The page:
Monday, May 13, 2013

Baek San Cha • 백산차

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Baek San Cha (White Mountain Tea) • 백산차

Thousands of years before the first tea seeds were brought from China, the earliest people on the Korean peninsula harvested a tisane that, according to historical documents was so revered that is was used as an offering in sacrificial and memorial ceremonies. Over time, this tea was forgotten and it began to be assumed that it was legend and perhaps never existed at all.

Lead by a trail of historical documents and references, in the summer of 2000, Korea rediscovered it's lost national tea on the slopes of Baek Du San, Korea's largest and most sacred mountain, along the border of North korea and China. It turns out that the plant is Rhododendron tomentosum, aka  Marsh Labrador tea, a common traditional medicinal herb across the far northern hemisphere, and was still being harvested on the Chinese side of the mountain.

When I came to Korea, this was one of the first teas I bought. Not knowing the language, I actually thought it was some sort of Korean rosemary tea, from the long, thin leaves and intense, herbal fragrance. Wild rosemary is also one of it's names, so I must not have been the only one to think so. A few years later, I hadn't forgotten this unique tisane, and went back to look for some more. That's when I was able to learn more of it's story. Though the vendor didn't give any reasons, he said three leaves is all you need in a small pot. Once I found the English name of this tea and started doing some readings, I discovered that though it's an ancient herbal remedy, it also contains ledol, a toxin that causes cramps and paralysis, and can be deadly in strong doses. I must wonder if this was to do with the disappearance of this time?

The retailers describes Baek San Cha as having a minty, pine scent and flavour. Personally, it reminds me of crisp fall mornings, when smoke from my father's coal forge hung low in the air. The scent and flavour are both intense and intriguing. A strong herbal spiciness and slightly salty. It's very cool and tingly in the mouth and throat. There's actually very little words can do to describe the over-all experience of this tisane. If you do find some, though, just remember to brew it with care.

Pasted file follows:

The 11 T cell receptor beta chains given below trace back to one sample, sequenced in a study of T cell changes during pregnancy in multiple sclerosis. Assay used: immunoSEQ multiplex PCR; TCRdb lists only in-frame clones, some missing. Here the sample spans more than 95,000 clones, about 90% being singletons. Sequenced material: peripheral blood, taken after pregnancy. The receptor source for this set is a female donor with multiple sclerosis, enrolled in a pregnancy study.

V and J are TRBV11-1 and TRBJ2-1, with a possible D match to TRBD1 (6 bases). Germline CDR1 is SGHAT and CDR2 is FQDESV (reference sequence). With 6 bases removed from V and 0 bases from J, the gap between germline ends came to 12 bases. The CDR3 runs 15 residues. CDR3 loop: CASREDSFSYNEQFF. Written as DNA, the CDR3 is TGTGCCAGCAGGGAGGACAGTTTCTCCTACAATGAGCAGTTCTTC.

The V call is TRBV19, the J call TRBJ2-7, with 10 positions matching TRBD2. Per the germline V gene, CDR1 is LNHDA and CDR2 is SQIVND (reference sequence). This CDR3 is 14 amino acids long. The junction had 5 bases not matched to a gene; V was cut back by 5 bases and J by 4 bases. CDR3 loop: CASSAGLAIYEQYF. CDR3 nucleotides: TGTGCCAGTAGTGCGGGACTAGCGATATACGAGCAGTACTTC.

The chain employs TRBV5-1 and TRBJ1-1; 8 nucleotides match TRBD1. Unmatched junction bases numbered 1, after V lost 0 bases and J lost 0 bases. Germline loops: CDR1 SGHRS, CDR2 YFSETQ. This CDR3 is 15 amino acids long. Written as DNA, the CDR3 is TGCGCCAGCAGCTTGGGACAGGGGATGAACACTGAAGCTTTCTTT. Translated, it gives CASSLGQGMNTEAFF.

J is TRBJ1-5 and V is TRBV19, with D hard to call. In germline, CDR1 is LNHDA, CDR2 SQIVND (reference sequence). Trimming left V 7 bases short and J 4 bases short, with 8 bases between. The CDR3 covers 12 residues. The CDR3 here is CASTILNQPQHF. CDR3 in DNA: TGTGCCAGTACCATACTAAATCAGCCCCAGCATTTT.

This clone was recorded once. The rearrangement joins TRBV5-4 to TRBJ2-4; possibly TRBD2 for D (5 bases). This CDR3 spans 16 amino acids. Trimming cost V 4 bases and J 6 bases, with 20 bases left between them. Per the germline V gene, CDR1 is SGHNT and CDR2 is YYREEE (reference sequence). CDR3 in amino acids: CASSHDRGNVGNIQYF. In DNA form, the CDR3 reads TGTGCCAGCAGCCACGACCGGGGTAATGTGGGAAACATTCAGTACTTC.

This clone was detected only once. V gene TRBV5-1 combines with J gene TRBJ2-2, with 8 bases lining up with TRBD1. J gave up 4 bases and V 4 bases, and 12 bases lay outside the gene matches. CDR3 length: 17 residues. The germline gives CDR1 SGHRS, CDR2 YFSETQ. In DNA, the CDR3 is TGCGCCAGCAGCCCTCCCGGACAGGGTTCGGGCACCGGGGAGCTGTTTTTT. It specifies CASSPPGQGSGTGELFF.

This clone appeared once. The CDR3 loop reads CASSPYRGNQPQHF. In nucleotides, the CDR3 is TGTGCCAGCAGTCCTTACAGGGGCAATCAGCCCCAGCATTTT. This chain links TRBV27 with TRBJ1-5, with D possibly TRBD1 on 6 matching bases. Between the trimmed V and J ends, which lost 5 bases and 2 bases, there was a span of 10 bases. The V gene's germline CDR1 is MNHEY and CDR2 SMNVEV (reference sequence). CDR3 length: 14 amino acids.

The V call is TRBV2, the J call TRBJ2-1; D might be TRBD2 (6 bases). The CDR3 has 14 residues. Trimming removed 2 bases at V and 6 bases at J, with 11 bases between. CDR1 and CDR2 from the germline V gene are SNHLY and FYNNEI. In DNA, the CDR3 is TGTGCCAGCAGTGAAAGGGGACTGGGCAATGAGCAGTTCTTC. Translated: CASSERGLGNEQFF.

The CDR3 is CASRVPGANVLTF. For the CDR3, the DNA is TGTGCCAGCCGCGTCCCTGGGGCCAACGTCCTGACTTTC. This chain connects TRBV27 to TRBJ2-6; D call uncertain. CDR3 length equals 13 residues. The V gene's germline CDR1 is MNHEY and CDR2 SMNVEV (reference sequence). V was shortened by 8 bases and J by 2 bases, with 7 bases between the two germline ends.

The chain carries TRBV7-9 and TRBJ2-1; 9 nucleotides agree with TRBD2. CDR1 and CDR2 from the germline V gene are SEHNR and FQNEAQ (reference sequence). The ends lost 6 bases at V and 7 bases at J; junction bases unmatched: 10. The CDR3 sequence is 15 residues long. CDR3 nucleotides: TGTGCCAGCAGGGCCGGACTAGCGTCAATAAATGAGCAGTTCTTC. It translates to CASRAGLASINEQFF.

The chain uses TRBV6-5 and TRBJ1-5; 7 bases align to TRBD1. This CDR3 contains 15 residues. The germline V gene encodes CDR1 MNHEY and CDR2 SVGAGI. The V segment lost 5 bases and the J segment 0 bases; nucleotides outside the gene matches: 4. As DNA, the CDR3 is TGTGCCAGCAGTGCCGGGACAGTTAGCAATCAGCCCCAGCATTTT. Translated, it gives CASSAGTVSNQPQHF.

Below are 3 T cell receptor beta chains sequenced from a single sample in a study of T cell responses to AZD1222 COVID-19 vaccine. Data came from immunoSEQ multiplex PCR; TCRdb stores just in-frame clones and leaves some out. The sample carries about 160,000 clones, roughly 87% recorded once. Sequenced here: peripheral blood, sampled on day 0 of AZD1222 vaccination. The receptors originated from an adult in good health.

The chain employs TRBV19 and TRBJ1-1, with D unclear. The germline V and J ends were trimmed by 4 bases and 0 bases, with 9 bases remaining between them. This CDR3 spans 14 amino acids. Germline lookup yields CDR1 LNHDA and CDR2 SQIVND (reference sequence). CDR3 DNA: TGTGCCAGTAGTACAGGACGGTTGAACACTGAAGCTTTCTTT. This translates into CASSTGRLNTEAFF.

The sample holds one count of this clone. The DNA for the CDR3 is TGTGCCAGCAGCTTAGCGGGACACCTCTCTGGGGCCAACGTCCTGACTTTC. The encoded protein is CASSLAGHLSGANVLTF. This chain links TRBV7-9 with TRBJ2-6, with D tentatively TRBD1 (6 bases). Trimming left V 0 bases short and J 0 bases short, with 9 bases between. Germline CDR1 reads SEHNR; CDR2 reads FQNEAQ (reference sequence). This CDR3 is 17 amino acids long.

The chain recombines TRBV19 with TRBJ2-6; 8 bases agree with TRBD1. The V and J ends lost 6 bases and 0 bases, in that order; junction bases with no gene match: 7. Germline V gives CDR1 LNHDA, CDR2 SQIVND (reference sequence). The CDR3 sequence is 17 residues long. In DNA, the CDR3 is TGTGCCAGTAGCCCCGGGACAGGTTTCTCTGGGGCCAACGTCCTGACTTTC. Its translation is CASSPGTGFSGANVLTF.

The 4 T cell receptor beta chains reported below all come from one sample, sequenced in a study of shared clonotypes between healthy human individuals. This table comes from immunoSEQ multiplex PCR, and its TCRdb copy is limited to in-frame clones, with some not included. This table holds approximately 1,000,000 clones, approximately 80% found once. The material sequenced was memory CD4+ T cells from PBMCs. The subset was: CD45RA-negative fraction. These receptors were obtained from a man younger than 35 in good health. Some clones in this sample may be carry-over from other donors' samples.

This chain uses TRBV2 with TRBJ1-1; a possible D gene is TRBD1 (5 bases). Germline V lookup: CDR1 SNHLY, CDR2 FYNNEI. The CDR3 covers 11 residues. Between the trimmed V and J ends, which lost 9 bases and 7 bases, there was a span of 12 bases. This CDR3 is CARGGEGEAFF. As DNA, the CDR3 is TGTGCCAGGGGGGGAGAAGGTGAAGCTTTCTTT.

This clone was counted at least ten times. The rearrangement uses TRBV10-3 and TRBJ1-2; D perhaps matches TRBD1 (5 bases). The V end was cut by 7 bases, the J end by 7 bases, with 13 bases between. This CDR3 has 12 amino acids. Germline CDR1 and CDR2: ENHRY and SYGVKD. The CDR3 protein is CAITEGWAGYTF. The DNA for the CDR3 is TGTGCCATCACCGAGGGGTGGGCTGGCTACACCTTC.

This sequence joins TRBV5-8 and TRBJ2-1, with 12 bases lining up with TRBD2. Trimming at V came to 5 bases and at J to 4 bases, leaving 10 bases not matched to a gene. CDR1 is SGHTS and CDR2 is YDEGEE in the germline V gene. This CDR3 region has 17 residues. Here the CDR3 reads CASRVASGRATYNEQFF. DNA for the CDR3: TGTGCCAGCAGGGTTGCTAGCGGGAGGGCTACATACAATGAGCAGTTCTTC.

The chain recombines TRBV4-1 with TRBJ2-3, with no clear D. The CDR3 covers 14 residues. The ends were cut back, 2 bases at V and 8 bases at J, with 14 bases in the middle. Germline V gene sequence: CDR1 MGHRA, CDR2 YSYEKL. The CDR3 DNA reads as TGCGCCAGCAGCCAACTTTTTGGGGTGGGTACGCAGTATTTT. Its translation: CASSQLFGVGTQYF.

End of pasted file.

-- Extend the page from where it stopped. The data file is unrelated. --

from Wiki:

Labrador tea has narcotic properties. Evidence suggests that excessive consumption of the plant may cause delirium or poisoning. Toxic terpenes of the essential oils cause symptoms of intoxication, such as slow pulse, lowering of blood pressure, lack of coordination, convulsions, paralysis, and death. It is apparently safe as a weak tisane, but should not be made too strong.

In these photos, I used about six times the amount of leaves I usually use (they were taken before I'd read about the risks). I did feel drowsy and had slight discomfort in my stomach, so seriously, be careful. The extra leaves didn't affect the flavour but it did add a rusty tint to a usually clear brew.

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  1. Joseph,

    Can remember this Korean tea well. Actually the local aboriginal people on Vancouver Island also use the native variety for medicine and drink it as a tea as well.

    Another great post.


    1. Thanks, Matt!
      I had you and another West coast friend in mind while I wrote the last couple posts.
      I noticed that it also grows in Nova Scotia, where I'm from.
      I'm curious if I'd be able to find some the next time I'm home. I think my neighbors would really enjoy it!